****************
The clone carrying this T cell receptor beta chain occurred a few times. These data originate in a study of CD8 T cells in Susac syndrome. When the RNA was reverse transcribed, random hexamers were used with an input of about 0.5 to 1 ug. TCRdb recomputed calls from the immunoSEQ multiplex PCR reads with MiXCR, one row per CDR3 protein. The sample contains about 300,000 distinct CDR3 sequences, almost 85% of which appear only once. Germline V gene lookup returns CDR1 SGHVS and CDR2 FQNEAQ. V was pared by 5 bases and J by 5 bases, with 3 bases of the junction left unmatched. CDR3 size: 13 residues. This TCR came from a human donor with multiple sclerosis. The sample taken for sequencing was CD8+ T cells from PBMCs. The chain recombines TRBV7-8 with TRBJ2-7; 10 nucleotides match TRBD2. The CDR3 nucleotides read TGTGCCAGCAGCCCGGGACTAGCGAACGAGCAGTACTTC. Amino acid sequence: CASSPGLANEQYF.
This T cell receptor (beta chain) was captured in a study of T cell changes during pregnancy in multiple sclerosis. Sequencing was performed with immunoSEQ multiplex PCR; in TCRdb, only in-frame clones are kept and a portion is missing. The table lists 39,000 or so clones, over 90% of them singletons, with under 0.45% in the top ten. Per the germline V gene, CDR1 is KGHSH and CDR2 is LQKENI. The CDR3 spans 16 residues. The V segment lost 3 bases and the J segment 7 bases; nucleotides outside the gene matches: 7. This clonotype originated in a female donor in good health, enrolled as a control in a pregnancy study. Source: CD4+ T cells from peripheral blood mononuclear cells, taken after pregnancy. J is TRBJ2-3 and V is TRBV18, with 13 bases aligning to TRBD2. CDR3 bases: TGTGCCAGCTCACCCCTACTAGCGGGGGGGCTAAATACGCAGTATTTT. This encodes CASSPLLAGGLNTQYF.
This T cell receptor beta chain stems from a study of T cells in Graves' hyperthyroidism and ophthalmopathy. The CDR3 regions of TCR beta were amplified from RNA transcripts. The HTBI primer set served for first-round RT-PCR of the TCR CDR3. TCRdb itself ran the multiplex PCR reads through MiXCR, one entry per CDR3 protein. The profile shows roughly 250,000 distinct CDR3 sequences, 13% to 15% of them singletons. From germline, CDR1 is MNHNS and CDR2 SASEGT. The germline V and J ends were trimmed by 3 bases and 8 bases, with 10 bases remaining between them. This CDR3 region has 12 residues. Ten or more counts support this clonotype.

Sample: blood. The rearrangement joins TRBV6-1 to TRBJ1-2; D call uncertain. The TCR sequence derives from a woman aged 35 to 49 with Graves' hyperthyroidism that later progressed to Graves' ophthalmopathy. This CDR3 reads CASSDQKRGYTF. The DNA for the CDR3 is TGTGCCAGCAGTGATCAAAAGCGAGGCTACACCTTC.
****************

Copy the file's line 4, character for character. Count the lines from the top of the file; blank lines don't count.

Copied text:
Sample: blood. The rearrangement joins TRBV6-1 to TRBJ1-2; D call uncertain. The TCR sequence derives from a woman aged 35 to 49 with Graves' hyperthyroidism that later progressed to Graves' ophthalmopathy. This CDR3 reads CASSDQKRGYTF. The DNA for the CDR3 is TGTGCCAGCAGTGATCAAAAGCGAGGCTACACCTTC.